Nursing Care Plans for Osteoporosis – Best Nursing Care Plans(2022)

This article discusses Nursing Care Plans for Osteoporosis plus its causes, symptoms, preventions, treatments, and interventions.

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Disclaimer: The information presented in this article is not medical advice; it is meant to act as a quick guide to nursing students for learning purposes only and should not be applied without an approved physician’s consent. Please consult a registered doctor in case you’re looking for medical advice.


Osteoporosis is a disease that thins and weakens the bones. The bones become fragile and fracture (break) easily, especially the bones in the hip, spine, and wrist. Osteoporosis causes bones to become weak and brittle — so brittle that a fall or even mild stresses such as bending over or coughing can cause a fracture. Osteoporosis-related fractures most commonly occur in the hip, wrist, or spine.

Bone is living tissue that is constantly being broken down and replaced. Osteoporosis occurs when the creation of new bone doesn’t keep up with the loss of old bone.

Symptoms of Osteoporosis

There typically are no symptoms in the early stages of bone loss. But once your bones have been weakened by osteoporosis, you might have signs and symptoms that include:

  1. Back pain, caused by a fractured or collapsed vertebra
  2. Loss of height over time
  3. A stooped posture
  4. A bone that breaks much more easily than expected

Causes of Osteoporosis

Doctors have identified several risk factors for osteoporosis. Some are modifiable, but it is not possible to avoid others. The body continually absorbs old bone tissue and generates new bone to maintain bone density, strength, and structural integrity.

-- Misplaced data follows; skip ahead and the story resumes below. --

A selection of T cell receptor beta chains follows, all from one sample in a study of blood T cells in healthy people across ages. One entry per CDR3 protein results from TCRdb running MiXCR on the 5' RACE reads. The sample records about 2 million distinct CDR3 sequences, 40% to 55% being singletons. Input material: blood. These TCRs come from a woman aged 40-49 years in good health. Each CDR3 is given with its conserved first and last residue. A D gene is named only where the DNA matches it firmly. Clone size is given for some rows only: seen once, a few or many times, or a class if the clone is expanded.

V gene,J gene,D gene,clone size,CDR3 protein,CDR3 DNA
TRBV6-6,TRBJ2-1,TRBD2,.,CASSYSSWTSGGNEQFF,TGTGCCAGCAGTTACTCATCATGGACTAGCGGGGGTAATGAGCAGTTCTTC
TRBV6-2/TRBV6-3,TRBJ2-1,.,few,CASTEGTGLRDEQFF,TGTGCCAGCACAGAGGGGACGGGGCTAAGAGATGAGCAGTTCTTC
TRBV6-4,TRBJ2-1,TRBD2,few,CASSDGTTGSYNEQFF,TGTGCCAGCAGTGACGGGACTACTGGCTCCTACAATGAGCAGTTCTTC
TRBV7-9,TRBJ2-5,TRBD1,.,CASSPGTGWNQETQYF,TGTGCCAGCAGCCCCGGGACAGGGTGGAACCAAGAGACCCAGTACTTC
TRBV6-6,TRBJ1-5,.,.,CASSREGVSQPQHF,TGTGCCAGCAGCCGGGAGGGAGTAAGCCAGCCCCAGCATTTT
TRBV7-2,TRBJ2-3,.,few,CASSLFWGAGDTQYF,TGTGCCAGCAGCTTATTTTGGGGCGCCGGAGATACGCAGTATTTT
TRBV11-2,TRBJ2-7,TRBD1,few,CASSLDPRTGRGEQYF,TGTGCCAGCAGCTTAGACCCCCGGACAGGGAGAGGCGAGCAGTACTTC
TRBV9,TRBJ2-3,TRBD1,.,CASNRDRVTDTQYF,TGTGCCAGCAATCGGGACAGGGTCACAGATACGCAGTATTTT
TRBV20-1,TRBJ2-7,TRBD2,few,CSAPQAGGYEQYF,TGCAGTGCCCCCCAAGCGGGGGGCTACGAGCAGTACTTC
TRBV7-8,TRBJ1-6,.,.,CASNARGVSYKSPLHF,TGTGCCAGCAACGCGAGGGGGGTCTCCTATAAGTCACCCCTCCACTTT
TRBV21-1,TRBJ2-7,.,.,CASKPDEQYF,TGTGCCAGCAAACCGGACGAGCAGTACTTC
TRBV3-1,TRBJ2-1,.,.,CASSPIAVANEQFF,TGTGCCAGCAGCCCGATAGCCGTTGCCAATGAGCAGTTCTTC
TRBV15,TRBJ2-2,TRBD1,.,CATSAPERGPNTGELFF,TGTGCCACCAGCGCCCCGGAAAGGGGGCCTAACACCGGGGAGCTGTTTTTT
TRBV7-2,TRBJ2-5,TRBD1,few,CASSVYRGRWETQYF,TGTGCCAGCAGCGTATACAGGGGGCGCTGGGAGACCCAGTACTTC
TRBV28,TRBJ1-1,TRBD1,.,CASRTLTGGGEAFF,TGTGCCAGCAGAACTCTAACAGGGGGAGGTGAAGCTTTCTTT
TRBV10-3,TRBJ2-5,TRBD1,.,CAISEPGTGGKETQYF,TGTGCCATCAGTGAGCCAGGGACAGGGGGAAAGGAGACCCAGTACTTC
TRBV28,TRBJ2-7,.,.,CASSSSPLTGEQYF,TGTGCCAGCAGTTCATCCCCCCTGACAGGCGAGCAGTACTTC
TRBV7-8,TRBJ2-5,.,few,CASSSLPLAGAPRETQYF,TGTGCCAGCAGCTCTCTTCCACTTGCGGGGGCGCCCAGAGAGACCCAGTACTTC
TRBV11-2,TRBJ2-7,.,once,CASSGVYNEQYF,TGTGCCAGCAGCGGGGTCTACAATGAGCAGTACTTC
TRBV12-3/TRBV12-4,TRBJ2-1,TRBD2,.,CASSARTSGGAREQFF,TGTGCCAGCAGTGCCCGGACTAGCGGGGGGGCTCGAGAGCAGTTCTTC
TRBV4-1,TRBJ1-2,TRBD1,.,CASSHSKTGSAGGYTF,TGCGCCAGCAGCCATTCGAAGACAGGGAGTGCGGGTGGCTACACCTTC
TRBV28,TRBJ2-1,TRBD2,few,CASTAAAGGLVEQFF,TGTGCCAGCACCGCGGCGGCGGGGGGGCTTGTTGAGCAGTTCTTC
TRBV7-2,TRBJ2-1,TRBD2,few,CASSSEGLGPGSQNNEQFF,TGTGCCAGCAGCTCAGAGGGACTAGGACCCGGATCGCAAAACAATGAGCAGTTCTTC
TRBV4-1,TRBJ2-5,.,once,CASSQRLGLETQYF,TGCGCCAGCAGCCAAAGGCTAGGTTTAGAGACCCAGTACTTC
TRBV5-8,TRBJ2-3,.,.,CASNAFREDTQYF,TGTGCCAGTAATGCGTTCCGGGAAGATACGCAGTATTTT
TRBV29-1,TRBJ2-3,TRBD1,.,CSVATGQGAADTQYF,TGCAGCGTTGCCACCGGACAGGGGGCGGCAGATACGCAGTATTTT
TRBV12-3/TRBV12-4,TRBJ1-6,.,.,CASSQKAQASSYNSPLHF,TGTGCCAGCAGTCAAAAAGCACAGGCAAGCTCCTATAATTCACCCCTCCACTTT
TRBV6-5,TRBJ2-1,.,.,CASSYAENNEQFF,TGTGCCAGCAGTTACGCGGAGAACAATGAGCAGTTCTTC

Bone density peaks when a person is in their late 20s, and it starts to weaken at around 35 years of age. As a person grows older, bone breaks down faster than it rebuilds. Osteoporosis may develop if this breakdown occurs excessively.

It can affect both males and females, but it is most likely to occur in women after menopause because of the sudden decrease in estrogen. Estrogen protects typically women against osteoporosis.

The IOF advises that once people reach 50 years of age, 1 in 3 women and 1 in 5 men will experience fractures due to osteoporosis.

Risk Factors of Osteoporosis

Several factors can increase the likelihood that you’ll develop osteoporosis — including your age, race, lifestyle choices, and medical conditions and treatments.

Unchangeable risks

Some risk factors for osteoporosis are out of your control, including:

Gender. Women are much more likely to develop osteoporosis than are men.

Age. The older you get, the greater your risk of osteoporosis.

Race. You’re at the most significant risk of osteoporosis if you’re white or of Asian descent.

Family history. Having a parent or sibling with osteoporosis puts you at greater risk, especially if your mother or father fractured a hip.

Body frame size. Men and women with small body frames tend to have a higher risk because they might have less bone mass to draw from as they age.

Hormone levels

Osteoporosis is more common in people who have too much or too little of certain hormones in their bodies. Examples include:

Sex hormones. Lowered sex hormone levels tend to weaken bone. The fall in estrogen levels in women at menopause is one of the most vital risk factors for developing osteoporosis. Treatments for prostate cancer that reduce testosterone levels in men and treatments for breast cancer that reduce estrogen levels in women are likely to accelerate bone loss.

Thyroid problems. Too much thyroid hormone can cause bone loss. This can occur if your thyroid is overactive or if you take too much thyroid hormone medication to treat an underactive thyroid.

Other glands. Osteoporosis has also been associated with overactive parathyroid and adrenal glands.